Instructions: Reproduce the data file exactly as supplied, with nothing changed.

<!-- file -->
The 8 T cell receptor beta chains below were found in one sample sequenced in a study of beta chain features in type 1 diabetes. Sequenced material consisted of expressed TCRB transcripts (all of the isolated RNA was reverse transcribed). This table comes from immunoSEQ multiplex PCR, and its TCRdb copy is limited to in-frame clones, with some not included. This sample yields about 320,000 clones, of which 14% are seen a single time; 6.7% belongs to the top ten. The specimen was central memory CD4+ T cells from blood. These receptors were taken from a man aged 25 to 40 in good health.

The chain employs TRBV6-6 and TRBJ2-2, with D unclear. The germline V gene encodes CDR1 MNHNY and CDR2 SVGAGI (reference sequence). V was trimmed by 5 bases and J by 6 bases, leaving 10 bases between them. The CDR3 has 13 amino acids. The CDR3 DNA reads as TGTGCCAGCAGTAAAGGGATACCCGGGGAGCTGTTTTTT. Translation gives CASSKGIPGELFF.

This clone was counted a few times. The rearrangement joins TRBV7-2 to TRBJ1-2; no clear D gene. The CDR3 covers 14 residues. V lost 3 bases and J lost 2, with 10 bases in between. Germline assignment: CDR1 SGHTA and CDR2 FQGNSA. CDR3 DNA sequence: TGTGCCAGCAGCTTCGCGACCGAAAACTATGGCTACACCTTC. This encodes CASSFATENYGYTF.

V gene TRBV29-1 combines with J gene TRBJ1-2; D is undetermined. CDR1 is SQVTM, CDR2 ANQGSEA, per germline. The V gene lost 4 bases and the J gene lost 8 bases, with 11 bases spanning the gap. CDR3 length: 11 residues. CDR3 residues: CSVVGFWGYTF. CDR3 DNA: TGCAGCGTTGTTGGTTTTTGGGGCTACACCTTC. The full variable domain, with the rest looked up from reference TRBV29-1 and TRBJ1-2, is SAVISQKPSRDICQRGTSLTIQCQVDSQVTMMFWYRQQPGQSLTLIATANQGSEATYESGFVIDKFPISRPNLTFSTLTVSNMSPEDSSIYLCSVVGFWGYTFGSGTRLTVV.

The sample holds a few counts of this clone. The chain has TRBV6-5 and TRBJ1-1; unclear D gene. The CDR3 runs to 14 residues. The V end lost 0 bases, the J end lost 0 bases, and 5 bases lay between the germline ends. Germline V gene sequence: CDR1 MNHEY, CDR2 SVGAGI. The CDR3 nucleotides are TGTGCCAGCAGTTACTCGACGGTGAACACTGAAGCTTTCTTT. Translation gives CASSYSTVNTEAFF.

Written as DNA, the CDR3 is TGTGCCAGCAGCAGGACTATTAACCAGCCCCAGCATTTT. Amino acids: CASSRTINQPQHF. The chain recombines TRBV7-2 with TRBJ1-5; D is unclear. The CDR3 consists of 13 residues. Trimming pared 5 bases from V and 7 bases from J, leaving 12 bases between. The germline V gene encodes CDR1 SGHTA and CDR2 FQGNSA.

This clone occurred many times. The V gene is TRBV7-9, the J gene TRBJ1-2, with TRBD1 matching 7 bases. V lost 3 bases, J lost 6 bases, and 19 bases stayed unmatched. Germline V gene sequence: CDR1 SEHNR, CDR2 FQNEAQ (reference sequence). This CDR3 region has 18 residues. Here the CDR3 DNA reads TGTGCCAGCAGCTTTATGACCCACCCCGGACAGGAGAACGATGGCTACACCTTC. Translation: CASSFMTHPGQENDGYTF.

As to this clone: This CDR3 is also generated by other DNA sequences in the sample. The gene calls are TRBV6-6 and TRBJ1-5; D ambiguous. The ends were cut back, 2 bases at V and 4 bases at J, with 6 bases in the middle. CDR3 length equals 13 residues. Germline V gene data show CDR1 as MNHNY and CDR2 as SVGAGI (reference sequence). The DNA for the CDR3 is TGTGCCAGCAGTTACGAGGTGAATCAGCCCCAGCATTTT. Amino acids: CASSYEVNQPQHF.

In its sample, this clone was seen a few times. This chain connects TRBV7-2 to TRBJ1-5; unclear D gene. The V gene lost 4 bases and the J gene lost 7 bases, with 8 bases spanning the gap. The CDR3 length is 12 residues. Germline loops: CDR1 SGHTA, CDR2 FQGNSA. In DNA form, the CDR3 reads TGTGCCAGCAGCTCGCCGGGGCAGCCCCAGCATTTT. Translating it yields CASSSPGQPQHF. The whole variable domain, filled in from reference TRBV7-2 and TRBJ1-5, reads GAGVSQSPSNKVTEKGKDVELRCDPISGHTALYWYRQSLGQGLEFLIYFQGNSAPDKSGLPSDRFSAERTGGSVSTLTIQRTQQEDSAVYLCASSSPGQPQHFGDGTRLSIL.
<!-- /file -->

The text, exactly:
The 8 T cell receptor beta chains below were found in one sample sequenced in a study of beta chain features in type 1 diabetes. Sequenced material consisted of expressed TCRB transcripts (all of the isolated RNA was reverse transcribed). This table comes from immunoSEQ multiplex PCR, and its TCRdb copy is limited to in-frame clones, with some not included. This sample yields about 320,000 clones, of which 14% are seen a single time; 6.7% belongs to the top ten. The specimen was central memory CD4+ T cells from blood. These receptors were taken from a man aged 25 to 40 in good health.

The chain employs TRBV6-6 and TRBJ2-2, with D unclear. The germline V gene encodes CDR1 MNHNY and CDR2 SVGAGI (reference sequence). V was trimmed by 5 bases and J by 6 bases, leaving 10 bases between them. The CDR3 has 13 amino acids. The CDR3 DNA reads as TGTGCCAGCAGTAAAGGGATACCCGGGGAGCTGTTTTTT. Translation gives CASSKGIPGELFF.

This clone was counted a few times. The rearrangement joins TRBV7-2 to TRBJ1-2; no clear D gene. The CDR3 covers 14 residues. V lost 3 bases and J lost 2, with 10 bases in between. Germline assignment: CDR1 SGHTA and CDR2 FQGNSA. CDR3 DNA sequence: TGTGCCAGCAGCTTCGCGACCGAAAACTATGGCTACACCTTC. This encodes CASSFATENYGYTF.

V gene TRBV29-1 combines with J gene TRBJ1-2; D is undetermined. CDR1 is SQVTM, CDR2 ANQGSEA, per germline. The V gene lost 4 bases and the J gene lost 8 bases, with 11 bases spanning the gap. CDR3 length: 11 residues. CDR3 residues: CSVVGFWGYTF. CDR3 DNA: TGCAGCGTTGTTGGTTTTTGGGGCTACACCTTC. The full variable domain, with the rest looked up from reference TRBV29-1 and TRBJ1-2, is SAVISQKPSRDICQRGTSLTIQCQVDSQVTMMFWYRQQPGQSLTLIATANQGSEATYESGFVIDKFPISRPNLTFSTLTVSNMSPEDSSIYLCSVVGFWGYTFGSGTRLTVV.

The sample holds a few counts of this clone. The chain has TRBV6-5 and TRBJ1-1; unclear D gene. The CDR3 runs to 14 residues. The V end lost 0 bases, the J end lost 0 bases, and 5 bases lay between the germline ends. Germline V gene sequence: CDR1 MNHEY, CDR2 SVGAGI. The CDR3 nucleotides are TGTGCCAGCAGTTACTCGACGGTGAACACTGAAGCTTTCTTT. Translation gives CASSYSTVNTEAFF.

Written as DNA, the CDR3 is TGTGCCAGCAGCAGGACTATTAACCAGCCCCAGCATTTT. Amino acids: CASSRTINQPQHF. The chain recombines TRBV7-2 with TRBJ1-5; D is unclear. The CDR3 consists of 13 residues. Trimming pared 5 bases from V and 7 bases from J, leaving 12 bases between. The germline V gene encodes CDR1 SGHTA and CDR2 FQGNSA.

This clone occurred many times. The V gene is TRBV7-9, the J gene TRBJ1-2, with TRBD1 matching 7 bases. V lost 3 bases, J lost 6 bases, and 19 bases stayed unmatched. Germline V gene sequence: CDR1 SEHNR, CDR2 FQNEAQ (reference sequence). This CDR3 region has 18 residues. Here the CDR3 DNA reads TGTGCCAGCAGCTTTATGACCCACCCCGGACAGGAGAACGATGGCTACACCTTC. Translation: CASSFMTHPGQENDGYTF.

As to this clone: This CDR3 is also generated by other DNA sequences in the sample. The gene calls are TRBV6-6 and TRBJ1-5; D ambiguous. The ends were cut back, 2 bases at V and 4 bases at J, with 6 bases in the middle. CDR3 length equals 13 residues. Germline V gene data show CDR1 as MNHNY and CDR2 as SVGAGI (reference sequence). The DNA for the CDR3 is TGTGCCAGCAGTTACGAGGTGAATCAGCCCCAGCATTTT. Amino acids: CASSYEVNQPQHF.

In its sample, this clone was seen a few times. This chain connects TRBV7-2 to TRBJ1-5; unclear D gene. The V gene lost 4 bases and the J gene lost 7 bases, with 8 bases spanning the gap. The CDR3 length is 12 residues. Germline loops: CDR1 SGHTA, CDR2 FQGNSA. In DNA form, the CDR3 reads TGTGCCAGCAGCTCGCCGGGGCAGCCCCAGCATTTT. Translating it yields CASSSPGQPQHF. The whole variable domain, filled in from reference TRBV7-2 and TRBJ1-5, reads GAGVSQSPSNKVTEKGKDVELRCDPISGHTALYWYRQSLGQGLEFLIYFQGNSAPDKSGLPSDRFSAERTGGSVSTLTIQRTQQEDSAVYLCASSSPGQPQHFGDGTRLSIL.